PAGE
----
I have to say I was proud at that moment to be associated with the Christians, who were putting their faith into action, displaying the compassionate heart of Christ through their generosity. But then the scene changed.  Instead of passing out the gifts to the patiently waiting, the leader announced we’d have a chorus of Amazing Grace, which ran into four or five badly sung verses. I saw a few of us politely trying to sing along. Then there was another hymn or two that were less familiar. All this time the blankets and care packages were stacked in the background, hostages waiting for the end of these negotiations.

Then…… a sermon…..a long one………one that was hard for me to follow…… involving Bible characters I can’t remember.  Still everyone stood in line… staring with blank expressions (I think they were used to this drill)……as the blankets stared back. I wanted to shout out, “GIVE UP THE GOODS OR GET OUT!!!!!!!!!!” Gee, was I becoming absorbed into the collective…even with my good clothes?????

I had to walk away. Then Kristin and I vented our frustration with the well-meaning Christians and how we would have done it differently. But… we weren’t doing it.  And I don’t know anyone else who is. And I’m not sure they should really. The question is raised, when does Christian charity become enabling destructive behaviors?  You’ve asked yourself that when you’ve slipped a 20 to a man on the corner with a sign. Or maybe you haven’t .  I don’t know.  There are lots of questions.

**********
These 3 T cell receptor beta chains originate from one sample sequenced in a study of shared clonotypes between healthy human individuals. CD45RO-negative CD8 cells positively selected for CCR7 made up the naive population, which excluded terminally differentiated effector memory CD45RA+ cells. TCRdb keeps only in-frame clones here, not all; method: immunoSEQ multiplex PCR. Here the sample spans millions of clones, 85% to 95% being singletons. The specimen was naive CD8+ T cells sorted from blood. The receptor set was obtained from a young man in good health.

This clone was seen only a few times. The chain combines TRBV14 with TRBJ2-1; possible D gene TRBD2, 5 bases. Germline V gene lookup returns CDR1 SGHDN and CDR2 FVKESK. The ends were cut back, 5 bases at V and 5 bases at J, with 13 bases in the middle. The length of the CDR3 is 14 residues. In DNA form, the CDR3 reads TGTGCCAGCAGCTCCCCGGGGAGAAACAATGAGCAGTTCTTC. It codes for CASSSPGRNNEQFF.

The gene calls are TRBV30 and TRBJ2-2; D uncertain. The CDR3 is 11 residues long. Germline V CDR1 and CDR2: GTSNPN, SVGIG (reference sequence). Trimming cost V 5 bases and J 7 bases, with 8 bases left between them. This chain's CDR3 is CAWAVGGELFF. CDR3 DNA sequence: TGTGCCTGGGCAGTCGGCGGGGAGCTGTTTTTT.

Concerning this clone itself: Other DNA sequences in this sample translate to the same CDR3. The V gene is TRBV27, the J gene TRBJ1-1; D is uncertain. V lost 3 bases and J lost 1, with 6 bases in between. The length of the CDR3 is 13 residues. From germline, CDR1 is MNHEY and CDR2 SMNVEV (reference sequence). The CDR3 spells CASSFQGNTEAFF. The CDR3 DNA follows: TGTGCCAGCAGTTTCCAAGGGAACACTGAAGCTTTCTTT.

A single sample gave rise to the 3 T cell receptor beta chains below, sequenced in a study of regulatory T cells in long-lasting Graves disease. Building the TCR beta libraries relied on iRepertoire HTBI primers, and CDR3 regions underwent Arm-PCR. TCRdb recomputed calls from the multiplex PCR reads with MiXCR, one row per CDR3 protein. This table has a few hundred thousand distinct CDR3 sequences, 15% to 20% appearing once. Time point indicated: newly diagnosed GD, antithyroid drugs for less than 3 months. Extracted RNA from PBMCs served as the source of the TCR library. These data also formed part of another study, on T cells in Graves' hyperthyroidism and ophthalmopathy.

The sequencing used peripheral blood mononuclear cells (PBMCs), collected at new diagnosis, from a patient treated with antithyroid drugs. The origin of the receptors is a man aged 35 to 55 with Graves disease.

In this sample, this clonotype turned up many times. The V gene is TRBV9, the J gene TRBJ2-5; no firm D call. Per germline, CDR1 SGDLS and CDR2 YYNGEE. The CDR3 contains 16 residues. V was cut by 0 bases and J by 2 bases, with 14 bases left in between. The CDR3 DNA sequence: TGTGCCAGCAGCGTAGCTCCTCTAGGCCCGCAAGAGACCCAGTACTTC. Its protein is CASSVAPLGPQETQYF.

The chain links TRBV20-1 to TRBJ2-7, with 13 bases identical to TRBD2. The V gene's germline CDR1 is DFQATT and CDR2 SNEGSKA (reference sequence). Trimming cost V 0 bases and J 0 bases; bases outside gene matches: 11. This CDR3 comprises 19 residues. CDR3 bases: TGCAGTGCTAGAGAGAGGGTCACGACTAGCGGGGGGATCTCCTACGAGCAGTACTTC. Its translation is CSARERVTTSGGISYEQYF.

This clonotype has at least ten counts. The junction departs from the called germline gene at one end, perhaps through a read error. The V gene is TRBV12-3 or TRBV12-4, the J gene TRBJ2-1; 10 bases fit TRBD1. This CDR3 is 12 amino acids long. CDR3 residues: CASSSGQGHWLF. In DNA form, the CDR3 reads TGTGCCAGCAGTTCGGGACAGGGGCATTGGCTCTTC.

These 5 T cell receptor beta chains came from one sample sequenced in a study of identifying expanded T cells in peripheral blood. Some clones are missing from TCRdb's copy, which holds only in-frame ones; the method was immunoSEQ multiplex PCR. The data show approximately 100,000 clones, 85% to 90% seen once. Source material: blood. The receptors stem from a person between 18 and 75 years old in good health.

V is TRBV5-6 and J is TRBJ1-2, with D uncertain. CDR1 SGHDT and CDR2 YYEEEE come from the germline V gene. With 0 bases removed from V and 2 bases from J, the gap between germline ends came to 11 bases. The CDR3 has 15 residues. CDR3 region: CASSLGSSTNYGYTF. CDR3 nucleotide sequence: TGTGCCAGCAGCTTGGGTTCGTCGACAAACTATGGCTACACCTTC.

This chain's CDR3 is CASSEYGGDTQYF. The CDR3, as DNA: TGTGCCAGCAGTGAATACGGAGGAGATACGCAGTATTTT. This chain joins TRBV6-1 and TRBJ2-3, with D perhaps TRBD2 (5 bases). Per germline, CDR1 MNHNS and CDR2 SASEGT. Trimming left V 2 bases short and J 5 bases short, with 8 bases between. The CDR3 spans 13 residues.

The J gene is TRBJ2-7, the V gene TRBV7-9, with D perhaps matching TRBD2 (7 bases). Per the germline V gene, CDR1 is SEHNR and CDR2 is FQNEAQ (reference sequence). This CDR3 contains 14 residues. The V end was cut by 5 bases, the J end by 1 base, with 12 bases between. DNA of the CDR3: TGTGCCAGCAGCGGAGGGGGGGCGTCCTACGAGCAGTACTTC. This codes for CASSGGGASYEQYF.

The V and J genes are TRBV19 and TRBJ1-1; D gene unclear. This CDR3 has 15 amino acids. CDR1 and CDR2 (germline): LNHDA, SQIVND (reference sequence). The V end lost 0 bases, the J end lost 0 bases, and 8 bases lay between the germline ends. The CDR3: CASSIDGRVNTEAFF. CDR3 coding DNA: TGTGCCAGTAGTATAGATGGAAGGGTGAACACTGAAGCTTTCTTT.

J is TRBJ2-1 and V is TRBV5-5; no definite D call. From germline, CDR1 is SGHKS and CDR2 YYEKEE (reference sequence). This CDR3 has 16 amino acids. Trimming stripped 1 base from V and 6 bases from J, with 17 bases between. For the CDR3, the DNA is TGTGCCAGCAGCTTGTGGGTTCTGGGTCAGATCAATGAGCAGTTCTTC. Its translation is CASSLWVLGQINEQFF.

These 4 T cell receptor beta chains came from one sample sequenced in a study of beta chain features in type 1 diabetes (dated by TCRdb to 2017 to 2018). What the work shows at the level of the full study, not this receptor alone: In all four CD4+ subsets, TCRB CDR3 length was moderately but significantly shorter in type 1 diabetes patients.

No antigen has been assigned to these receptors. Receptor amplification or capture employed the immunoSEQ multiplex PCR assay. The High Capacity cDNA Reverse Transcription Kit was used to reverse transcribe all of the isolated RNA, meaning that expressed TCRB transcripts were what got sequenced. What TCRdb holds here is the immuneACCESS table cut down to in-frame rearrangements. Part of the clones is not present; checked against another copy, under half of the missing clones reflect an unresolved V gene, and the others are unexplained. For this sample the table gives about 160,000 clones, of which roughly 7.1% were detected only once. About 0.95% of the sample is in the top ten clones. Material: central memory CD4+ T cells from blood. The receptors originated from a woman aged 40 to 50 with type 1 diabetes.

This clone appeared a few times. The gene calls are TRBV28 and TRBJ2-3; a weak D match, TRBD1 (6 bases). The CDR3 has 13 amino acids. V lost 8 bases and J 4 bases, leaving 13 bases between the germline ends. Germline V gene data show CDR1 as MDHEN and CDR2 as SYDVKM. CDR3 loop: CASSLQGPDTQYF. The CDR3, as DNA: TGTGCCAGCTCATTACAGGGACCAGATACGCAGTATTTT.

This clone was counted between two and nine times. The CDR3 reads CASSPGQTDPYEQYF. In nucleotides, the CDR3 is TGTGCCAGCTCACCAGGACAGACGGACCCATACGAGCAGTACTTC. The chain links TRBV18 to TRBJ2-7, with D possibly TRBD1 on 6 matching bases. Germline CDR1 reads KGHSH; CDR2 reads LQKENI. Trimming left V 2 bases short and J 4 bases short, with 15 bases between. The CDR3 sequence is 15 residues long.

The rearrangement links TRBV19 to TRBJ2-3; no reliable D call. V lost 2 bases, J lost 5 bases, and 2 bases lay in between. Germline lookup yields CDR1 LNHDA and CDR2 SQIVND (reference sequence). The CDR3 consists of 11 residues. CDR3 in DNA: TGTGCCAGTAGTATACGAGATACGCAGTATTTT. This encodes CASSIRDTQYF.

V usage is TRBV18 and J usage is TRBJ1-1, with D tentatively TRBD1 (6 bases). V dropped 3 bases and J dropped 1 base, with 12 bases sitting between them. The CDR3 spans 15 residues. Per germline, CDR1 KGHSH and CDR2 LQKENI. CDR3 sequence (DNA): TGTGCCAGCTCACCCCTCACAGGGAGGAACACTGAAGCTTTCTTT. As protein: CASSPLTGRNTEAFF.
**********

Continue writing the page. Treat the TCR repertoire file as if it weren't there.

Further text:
Saturday, January 12, 2013

New Adventure

So this was a very unusual week for me. I actually worked……..all five days!  By Friday night I was spent but my crisp new paycheck wasn’t. So today in Home Depot when I saw the round rug I’d been looking for since last January…..well, do you like it?